, Volume 48, Issue 1–2, pp 153–165 | Cite as

The role of perception, interpretation, and decision making in the development of beginning teachers’ competence

  • Rossella Santagata
  • Cathery Yeh
Original Article


This study investigates beginning US elementary teachers’ competence for teaching mathematics and its development during teacher preparation and into the first 2 years of full-time teaching. Data are drawn from three longitudinal case studies and include the classroom video analysis survey, classroom observations and interviews about teachers’ instructional decisions, and whole-day shadowing. A multi-case study design was used to examine the processes of perception, interpretation, and decision making in participants’ comments on video clips of teaching episodes and in reflections about their own teaching. Findings support the central role of these processes in teacher competence and the generative power of reflections revolving around student thinking and tools, such as classroom discourse and visuals. Teachers’ communities also played an important role in teachers’ decision making. A model of teacher competence from a situated perspective is proposed and the classroom video assessment is discussed as a measure of teacher competence in context.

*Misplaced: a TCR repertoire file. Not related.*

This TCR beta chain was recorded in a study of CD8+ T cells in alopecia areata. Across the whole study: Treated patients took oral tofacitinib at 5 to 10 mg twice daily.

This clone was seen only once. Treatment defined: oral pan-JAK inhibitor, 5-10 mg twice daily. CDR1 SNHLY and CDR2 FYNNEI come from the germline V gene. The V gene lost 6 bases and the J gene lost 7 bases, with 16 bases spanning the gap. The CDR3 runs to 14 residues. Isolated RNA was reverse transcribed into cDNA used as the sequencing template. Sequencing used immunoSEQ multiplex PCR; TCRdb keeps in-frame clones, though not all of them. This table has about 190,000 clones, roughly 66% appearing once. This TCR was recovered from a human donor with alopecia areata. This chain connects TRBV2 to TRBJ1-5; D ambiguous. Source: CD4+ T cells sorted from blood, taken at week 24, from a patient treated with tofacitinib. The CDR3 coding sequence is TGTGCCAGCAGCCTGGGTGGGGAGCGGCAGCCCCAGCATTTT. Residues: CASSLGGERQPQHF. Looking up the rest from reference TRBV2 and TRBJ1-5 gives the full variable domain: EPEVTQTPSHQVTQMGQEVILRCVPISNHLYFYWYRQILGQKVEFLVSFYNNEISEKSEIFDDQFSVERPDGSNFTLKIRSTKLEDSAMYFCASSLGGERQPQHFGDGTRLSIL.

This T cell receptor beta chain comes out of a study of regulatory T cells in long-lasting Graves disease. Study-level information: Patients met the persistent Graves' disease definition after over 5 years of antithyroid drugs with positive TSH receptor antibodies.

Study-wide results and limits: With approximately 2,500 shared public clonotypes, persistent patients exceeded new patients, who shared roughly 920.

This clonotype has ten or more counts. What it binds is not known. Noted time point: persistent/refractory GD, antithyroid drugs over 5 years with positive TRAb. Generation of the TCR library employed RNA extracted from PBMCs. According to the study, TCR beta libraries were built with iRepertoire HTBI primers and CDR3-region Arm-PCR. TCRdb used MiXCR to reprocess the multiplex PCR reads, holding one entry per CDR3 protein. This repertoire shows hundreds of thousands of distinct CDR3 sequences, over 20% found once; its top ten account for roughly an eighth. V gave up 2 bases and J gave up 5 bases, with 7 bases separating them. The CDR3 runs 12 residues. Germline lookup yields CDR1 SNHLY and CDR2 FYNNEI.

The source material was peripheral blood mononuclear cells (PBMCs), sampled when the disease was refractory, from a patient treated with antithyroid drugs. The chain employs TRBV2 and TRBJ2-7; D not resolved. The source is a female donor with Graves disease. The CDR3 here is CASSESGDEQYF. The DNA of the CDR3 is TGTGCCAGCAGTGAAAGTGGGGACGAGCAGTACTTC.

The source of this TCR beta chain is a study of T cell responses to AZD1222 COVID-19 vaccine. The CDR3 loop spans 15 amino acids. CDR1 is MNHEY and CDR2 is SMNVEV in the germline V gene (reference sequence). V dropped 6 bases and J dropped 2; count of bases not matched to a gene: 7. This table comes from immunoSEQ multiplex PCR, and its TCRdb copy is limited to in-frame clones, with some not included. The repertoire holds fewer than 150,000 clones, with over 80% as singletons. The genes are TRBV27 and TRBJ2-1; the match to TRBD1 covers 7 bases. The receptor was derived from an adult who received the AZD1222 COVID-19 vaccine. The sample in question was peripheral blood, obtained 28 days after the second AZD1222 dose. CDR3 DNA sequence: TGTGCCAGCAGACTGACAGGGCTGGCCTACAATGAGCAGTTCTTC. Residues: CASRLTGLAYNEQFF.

Teacher competence Video Video analysis Beginning teachers Longitudinal study Mathematics teaching 



This research was supported by the National Science Foundation [Research and Evaluation on Education in Science and Engineering (REESE) Program] under Grant DRL-0953038. Any opinions, findings, and conclusions expressed in this material are those of the authors and do not necessarily express the views of the National Science Foundation. The authors thank the participating teachers for opening their classroom doors to us and for engaging in deep conversations about their practices and their professional lives.


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Copyright information

© FIZ Karlsruhe 2015

Authors and Affiliations

  1. 1.School of EducationUniversity of California, IrvineIrvineUSA

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